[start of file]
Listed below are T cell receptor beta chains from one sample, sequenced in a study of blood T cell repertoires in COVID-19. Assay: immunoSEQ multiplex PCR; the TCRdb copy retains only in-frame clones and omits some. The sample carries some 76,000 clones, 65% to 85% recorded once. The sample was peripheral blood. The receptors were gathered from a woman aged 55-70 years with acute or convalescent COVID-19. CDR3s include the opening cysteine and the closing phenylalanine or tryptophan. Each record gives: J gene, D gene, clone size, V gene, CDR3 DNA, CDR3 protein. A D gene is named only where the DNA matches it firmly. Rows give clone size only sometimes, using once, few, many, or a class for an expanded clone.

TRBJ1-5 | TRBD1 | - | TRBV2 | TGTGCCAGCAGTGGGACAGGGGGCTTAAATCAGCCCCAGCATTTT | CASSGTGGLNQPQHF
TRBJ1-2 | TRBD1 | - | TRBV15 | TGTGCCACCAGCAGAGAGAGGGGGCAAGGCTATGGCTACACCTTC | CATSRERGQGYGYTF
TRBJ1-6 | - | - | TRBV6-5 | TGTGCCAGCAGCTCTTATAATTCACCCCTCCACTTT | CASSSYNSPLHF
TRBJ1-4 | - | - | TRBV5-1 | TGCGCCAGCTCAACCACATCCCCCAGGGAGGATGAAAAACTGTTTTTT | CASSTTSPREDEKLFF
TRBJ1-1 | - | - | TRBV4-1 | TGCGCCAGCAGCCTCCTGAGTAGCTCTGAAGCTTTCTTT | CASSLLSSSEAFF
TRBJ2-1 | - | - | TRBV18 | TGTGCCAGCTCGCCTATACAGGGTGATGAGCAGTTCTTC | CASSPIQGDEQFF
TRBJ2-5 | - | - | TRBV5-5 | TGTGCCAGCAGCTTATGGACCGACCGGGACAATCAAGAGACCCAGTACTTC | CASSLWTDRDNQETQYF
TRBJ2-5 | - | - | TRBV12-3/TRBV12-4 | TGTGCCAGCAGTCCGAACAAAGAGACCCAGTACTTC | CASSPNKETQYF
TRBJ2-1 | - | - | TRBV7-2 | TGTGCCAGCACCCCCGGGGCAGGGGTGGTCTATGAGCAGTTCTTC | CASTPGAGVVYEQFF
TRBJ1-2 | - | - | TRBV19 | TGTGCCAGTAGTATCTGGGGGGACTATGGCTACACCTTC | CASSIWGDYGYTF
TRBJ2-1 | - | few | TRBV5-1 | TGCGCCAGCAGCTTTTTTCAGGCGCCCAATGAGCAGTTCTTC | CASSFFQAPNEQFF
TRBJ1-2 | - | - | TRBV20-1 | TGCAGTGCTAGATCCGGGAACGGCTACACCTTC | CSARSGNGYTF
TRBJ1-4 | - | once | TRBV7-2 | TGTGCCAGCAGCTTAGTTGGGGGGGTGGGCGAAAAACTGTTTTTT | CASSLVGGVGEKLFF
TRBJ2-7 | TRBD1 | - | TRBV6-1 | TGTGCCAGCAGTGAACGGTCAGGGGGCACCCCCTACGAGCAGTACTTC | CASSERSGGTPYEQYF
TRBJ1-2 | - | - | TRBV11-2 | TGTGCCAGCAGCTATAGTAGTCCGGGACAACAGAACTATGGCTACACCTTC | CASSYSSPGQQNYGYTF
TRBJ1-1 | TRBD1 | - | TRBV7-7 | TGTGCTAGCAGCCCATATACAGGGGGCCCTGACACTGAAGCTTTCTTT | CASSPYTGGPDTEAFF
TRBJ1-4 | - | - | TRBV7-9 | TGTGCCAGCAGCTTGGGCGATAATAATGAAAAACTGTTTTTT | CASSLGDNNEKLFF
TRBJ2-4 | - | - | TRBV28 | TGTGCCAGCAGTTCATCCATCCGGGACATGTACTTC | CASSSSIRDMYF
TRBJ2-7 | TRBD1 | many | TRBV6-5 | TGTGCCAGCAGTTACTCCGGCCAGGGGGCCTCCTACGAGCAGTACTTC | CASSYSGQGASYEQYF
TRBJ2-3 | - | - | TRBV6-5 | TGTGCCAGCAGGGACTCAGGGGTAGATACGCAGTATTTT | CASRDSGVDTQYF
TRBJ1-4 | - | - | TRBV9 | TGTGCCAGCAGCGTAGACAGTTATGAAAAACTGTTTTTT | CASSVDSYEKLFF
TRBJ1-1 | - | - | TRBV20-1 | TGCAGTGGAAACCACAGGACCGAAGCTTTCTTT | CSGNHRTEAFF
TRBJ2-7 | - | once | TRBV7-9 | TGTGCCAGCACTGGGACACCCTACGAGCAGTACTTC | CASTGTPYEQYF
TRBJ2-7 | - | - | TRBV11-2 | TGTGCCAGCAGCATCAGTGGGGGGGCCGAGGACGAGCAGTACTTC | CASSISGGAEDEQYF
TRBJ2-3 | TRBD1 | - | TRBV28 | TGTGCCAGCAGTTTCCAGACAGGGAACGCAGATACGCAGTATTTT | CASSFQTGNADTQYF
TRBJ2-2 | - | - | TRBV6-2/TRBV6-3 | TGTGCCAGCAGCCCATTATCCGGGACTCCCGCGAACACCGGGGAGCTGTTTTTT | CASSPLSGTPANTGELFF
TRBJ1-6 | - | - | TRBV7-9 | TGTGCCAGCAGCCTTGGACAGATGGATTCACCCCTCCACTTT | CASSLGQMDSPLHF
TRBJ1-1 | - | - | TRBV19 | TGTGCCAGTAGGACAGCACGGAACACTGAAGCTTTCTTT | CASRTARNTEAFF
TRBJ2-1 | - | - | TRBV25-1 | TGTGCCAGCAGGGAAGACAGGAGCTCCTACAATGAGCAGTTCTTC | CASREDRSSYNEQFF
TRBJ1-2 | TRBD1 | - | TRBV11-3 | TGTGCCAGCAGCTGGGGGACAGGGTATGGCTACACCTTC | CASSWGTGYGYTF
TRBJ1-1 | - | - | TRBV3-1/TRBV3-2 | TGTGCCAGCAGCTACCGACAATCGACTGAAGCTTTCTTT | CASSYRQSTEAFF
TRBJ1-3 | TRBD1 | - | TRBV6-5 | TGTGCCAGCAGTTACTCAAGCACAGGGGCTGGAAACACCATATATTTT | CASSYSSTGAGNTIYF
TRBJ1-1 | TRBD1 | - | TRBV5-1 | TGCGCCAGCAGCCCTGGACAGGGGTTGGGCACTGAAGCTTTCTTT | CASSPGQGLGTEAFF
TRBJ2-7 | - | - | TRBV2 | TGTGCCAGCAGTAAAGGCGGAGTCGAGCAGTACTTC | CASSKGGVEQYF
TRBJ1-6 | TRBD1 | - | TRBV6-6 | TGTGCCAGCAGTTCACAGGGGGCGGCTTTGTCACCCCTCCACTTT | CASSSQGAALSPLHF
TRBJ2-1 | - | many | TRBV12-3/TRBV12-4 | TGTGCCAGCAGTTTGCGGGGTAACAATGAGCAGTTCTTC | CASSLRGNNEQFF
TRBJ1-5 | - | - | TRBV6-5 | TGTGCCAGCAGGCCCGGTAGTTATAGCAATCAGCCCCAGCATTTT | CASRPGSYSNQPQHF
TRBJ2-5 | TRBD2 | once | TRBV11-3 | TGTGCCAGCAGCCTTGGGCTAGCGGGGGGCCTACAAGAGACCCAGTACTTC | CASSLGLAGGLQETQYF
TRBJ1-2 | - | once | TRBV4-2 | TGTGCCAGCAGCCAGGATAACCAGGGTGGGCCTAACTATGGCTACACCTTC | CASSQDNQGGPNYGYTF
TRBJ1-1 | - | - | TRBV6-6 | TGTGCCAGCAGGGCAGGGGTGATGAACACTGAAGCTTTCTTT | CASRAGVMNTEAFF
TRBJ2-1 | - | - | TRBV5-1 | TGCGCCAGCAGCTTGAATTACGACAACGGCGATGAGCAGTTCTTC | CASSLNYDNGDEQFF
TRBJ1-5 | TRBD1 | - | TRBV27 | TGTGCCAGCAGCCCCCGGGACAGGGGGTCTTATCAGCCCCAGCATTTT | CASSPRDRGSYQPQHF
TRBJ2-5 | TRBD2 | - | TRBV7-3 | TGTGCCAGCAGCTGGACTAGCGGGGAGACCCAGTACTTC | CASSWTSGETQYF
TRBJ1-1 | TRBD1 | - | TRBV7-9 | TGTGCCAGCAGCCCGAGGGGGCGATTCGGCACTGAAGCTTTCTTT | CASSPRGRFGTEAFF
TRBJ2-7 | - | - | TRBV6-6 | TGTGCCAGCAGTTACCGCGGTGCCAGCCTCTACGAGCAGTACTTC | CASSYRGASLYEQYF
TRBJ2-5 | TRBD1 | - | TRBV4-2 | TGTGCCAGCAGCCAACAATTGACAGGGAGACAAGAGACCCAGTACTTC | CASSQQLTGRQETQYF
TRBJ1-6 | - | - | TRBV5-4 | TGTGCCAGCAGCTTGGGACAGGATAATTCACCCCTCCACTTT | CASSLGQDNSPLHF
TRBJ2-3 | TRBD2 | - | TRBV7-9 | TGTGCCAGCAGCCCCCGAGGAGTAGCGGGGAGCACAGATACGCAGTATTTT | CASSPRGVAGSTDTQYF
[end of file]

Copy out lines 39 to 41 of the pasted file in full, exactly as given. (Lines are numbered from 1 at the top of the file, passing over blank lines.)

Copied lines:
TRBJ2-5 | TRBD2 | once | TRBV11-3 | TGTGCCAGCAGCCTTGGGCTAGCGGGGGGCCTACAAGAGACCCAGTACTTC | CASSLGLAGGLQETQYF
TRBJ1-2 | - | once | TRBV4-2 | TGTGCCAGCAGCCAGGATAACCAGGGTGGGCCTAACTATGGCTACACCTTC | CASSQDNQGGPNYGYTF
TRBJ1-1 | - | - | TRBV6-6 | TGTGCCAGCAGGGCAGGGGTGATGAACACTGAAGCTTTCTTT | CASRAGVMNTEAFF